In the 21st century humans are more highly attached and obsessed with materialistic things than with their loved ones. According to Ingrid Van Mater “Death is a part of life.” When we die, we don’t get to carry the most loved possessions of ours, but we do get to carry the lovely and pleasant memories of life spend with our loved ones. We’ve all heard that possessions won’t bring you happiness, but how many of us actually believe and follow that?
Materialistic Things Don’t Bring Happiness
The thing is like every living being, material things also have an expiry date however imperishable they may initially seem to be. Of course materialistic things are a constitutional part of our life, but one must never forget that these things are just a part of our life not our entire life.
We all know money is important in our lives. Without money we cannot survive in this world. But making it the most important part of one’s life? Now that is something extremely wrong. Spend the money on experiences not things. My father once told me, “After you die, no one is going to remember if you had a big bungalow or expensive designer clothes but they will remember you for most things that money can never buy. So, don’t let your life be only about materialistic things. Make your life better than that.”
Also Read: Indian Labour And The Dearth Of Humanity
Life Is Short
You only live once, but if you do it right, once is enough – Mae West
Since the day we are born, we have been told that whatever we possess will bring us happiness. Wealth is everything, and its the most important and prime thing in our life. We are socially conditioned to think this way. The roots of this message are so deep that we use it in our day-to-day life. Our life revolves around money. We have become so obsessed with things that now the materialistic possessions have taken over the place that our loved ones held in our life.
Smart phones, Tablets, Branded clothing, Expensive jewellery control our minds. While trapped in the cobweb of these possessions we often tends to forget that materials can’t improve us as a person. The more things we posses, the more our fear of losing those possessions increases. Life is short and while we indulge ourselves in material possessions, we actually ignore the importance of happiness; we forget to live.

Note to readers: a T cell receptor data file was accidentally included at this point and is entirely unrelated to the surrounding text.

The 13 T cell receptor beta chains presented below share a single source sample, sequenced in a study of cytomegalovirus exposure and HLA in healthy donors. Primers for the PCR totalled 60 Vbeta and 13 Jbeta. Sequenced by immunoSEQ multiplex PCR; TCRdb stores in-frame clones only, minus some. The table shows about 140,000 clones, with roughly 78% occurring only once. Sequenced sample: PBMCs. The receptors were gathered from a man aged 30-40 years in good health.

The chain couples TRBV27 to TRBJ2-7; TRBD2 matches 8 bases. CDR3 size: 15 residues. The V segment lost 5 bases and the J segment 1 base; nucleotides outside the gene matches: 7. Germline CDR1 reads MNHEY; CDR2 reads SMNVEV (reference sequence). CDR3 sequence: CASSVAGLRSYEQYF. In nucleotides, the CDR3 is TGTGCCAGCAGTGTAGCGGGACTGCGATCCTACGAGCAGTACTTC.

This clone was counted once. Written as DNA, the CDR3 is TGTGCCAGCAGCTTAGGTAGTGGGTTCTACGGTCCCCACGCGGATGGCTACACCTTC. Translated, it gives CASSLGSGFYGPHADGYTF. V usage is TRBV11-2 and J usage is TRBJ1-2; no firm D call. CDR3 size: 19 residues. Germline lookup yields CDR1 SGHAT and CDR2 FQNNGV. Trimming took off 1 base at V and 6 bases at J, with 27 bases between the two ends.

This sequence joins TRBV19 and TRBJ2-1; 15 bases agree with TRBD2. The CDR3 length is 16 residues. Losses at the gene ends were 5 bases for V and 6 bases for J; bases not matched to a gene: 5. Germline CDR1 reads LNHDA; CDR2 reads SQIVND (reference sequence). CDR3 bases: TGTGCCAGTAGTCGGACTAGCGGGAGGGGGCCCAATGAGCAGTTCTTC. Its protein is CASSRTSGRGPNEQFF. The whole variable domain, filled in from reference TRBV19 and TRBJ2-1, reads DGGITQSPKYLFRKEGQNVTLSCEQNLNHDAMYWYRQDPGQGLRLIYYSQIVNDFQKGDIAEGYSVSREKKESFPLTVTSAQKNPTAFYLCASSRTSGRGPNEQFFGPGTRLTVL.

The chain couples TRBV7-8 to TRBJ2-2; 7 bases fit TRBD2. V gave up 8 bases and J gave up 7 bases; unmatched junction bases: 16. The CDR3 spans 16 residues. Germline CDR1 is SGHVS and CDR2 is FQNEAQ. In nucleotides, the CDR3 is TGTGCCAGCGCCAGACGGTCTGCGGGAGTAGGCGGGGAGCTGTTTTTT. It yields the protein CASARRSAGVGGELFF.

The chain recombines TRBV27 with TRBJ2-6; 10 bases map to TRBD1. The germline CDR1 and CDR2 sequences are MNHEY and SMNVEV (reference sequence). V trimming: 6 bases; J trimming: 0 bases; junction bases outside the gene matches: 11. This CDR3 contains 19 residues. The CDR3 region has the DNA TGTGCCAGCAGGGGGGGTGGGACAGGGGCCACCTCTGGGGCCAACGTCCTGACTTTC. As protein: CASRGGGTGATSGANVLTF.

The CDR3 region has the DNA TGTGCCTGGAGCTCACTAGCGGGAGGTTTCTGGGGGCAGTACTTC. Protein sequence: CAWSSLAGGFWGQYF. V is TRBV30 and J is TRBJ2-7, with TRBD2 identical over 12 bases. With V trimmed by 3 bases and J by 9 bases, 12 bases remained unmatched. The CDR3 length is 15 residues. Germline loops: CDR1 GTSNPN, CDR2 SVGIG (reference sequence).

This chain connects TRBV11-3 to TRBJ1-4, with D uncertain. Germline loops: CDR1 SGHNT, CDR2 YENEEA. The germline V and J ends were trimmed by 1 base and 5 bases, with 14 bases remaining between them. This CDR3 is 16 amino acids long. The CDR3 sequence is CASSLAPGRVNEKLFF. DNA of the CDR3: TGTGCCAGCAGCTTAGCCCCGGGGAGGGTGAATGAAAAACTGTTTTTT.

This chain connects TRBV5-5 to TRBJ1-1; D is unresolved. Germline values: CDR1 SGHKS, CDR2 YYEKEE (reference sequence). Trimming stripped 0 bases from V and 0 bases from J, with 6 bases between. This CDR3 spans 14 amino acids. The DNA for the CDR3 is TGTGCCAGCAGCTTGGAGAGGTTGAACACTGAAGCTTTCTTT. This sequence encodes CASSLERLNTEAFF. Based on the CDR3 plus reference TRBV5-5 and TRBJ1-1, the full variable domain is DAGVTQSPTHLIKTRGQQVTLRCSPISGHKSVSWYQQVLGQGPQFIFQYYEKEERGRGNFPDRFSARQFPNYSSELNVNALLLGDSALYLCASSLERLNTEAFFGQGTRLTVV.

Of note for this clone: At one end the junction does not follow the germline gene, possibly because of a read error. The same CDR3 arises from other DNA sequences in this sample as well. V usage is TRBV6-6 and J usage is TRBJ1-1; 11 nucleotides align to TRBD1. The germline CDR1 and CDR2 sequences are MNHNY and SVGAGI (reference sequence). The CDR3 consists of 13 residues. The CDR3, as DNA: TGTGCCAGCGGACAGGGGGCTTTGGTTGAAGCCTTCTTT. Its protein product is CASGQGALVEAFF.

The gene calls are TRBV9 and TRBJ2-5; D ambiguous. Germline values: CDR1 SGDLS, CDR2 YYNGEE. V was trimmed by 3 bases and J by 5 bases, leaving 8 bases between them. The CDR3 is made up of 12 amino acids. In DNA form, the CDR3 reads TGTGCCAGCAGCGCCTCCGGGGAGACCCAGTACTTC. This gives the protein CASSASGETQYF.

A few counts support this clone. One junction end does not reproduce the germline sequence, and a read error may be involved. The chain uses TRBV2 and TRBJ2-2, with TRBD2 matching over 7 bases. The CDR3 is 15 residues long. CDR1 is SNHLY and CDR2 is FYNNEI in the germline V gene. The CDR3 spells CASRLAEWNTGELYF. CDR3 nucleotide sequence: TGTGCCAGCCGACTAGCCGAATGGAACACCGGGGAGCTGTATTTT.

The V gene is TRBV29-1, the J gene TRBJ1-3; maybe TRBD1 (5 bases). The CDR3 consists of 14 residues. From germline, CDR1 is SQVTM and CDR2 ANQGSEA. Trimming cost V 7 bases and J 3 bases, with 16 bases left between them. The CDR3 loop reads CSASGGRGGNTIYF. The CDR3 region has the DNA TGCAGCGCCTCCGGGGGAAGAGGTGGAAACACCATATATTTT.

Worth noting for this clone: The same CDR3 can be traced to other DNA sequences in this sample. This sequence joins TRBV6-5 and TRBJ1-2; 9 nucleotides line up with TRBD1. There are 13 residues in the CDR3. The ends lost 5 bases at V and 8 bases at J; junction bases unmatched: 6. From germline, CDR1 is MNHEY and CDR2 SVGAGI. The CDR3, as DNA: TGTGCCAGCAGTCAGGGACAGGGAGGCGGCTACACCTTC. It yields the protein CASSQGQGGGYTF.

A Lesson To Learn From A Child
It was on December, 2016, when I went to Darjeeling with my parents for the winter vacation. We decided to go to Chota Mangwa, which was a part of our tour. Its an abstruse exotic location in the hills of Darjeeling. Chota Mangwa is one and a half hours drive from Darjeeling.
It’s a quiet village with some excellent and beautiful view for site seeing. Chota Mangwa is an eco-friendly village with extremely friendly, sweet and down to earth people to welcome you. I was taking a stroll through the village nearby with my parents, where I encountered two kids sitting on a plank enjoying their lunch. Those children were happy in their own world. These kids were actually enjoying their life while they did not posses any fancy gadget. They didn’t even have a doll or a remote control car to play with. It seemed they seemed genuinely thankful and grateful for what they had! Maybe that is why it is said that “Children see magic in things because they look for it.”
Therefore, a child can teach an adult so much about true happiness and how to be happy with what you have. Look around you, life is full of blessings but when you actually start to value it, you can truly see magic. Collect moments not things is the mantra I follow!
Edited by: Himesh Saraf